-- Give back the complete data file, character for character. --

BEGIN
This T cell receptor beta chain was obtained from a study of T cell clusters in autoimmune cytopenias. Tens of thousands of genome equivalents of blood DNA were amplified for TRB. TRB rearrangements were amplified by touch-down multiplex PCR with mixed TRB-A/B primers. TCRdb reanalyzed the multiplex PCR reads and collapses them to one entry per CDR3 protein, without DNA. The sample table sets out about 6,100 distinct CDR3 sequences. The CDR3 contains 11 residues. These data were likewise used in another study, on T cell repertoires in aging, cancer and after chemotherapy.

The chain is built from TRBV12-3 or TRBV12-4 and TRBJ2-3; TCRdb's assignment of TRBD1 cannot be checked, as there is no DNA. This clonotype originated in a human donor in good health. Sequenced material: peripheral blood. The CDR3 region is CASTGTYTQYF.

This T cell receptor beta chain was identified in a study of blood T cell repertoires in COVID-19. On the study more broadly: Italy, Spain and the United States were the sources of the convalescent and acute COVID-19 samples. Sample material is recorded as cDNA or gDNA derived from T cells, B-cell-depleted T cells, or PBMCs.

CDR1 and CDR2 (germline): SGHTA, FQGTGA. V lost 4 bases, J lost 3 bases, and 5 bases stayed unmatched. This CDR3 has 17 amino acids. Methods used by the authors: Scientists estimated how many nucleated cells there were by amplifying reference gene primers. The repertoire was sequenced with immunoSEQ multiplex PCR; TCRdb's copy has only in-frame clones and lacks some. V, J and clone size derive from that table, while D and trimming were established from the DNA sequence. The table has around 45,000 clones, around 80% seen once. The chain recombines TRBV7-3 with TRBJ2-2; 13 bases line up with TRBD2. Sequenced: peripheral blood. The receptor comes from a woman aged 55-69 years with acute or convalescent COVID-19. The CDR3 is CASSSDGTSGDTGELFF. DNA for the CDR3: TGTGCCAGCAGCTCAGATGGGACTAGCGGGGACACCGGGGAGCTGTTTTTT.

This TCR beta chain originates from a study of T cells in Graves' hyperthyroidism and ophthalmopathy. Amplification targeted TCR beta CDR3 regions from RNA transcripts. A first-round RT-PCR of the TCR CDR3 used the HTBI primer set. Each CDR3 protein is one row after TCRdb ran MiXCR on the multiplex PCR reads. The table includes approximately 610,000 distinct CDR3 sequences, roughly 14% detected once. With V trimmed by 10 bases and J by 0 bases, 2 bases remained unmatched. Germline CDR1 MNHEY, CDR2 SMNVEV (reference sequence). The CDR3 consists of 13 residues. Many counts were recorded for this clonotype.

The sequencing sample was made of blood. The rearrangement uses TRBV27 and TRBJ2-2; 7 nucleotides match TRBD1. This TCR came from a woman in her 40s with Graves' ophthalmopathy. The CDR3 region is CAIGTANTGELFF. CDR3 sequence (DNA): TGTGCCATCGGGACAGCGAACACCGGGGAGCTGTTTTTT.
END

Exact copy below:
This T cell receptor beta chain was obtained from a study of T cell clusters in autoimmune cytopenias. Tens of thousands of genome equivalents of blood DNA were amplified for TRB. TRB rearrangements were amplified by touch-down multiplex PCR with mixed TRB-A/B primers. TCRdb reanalyzed the multiplex PCR reads and collapses them to one entry per CDR3 protein, without DNA. The sample table sets out about 6,100 distinct CDR3 sequences. The CDR3 contains 11 residues. These data were likewise used in another study, on T cell repertoires in aging, cancer and after chemotherapy.

The chain is built from TRBV12-3 or TRBV12-4 and TRBJ2-3; TCRdb's assignment of TRBD1 cannot be checked, as there is no DNA. This clonotype originated in a human donor in good health. Sequenced material: peripheral blood. The CDR3 region is CASTGTYTQYF.

This T cell receptor beta chain was identified in a study of blood T cell repertoires in COVID-19. On the study more broadly: Italy, Spain and the United States were the sources of the convalescent and acute COVID-19 samples. Sample material is recorded as cDNA or gDNA derived from T cells, B-cell-depleted T cells, or PBMCs.

CDR1 and CDR2 (germline): SGHTA, FQGTGA. V lost 4 bases, J lost 3 bases, and 5 bases stayed unmatched. This CDR3 has 17 amino acids. Methods used by the authors: Scientists estimated how many nucleated cells there were by amplifying reference gene primers. The repertoire was sequenced with immunoSEQ multiplex PCR; TCRdb's copy has only in-frame clones and lacks some. V, J and clone size derive from that table, while D and trimming were established from the DNA sequence. The table has around 45,000 clones, around 80% seen once. The chain recombines TRBV7-3 with TRBJ2-2; 13 bases line up with TRBD2. Sequenced: peripheral blood. The receptor comes from a woman aged 55-69 years with acute or convalescent COVID-19. The CDR3 is CASSSDGTSGDTGELFF. DNA for the CDR3: TGTGCCAGCAGCTCAGATGGGACTAGCGGGGACACCGGGGAGCTGTTTTTT.

This TCR beta chain originates from a study of T cells in Graves' hyperthyroidism and ophthalmopathy. Amplification targeted TCR beta CDR3 regions from RNA transcripts. A first-round RT-PCR of the TCR CDR3 used the HTBI primer set. Each CDR3 protein is one row after TCRdb ran MiXCR on the multiplex PCR reads. The table includes approximately 610,000 distinct CDR3 sequences, roughly 14% detected once. With V trimmed by 10 bases and J by 0 bases, 2 bases remained unmatched. Germline CDR1 MNHEY, CDR2 SMNVEV (reference sequence). The CDR3 consists of 13 residues. Many counts were recorded for this clonotype.

The sequencing sample was made of blood. The rearrangement uses TRBV27 and TRBJ2-2; 7 nucleotides match TRBD1. This TCR came from a woman in her 40s with Graves' ophthalmopathy. The CDR3 region is CAIGTANTGELFF. CDR3 sequence (DNA): TGTGCCATCGGGACAGCGAACACCGGGGAGCTGTTTTTT.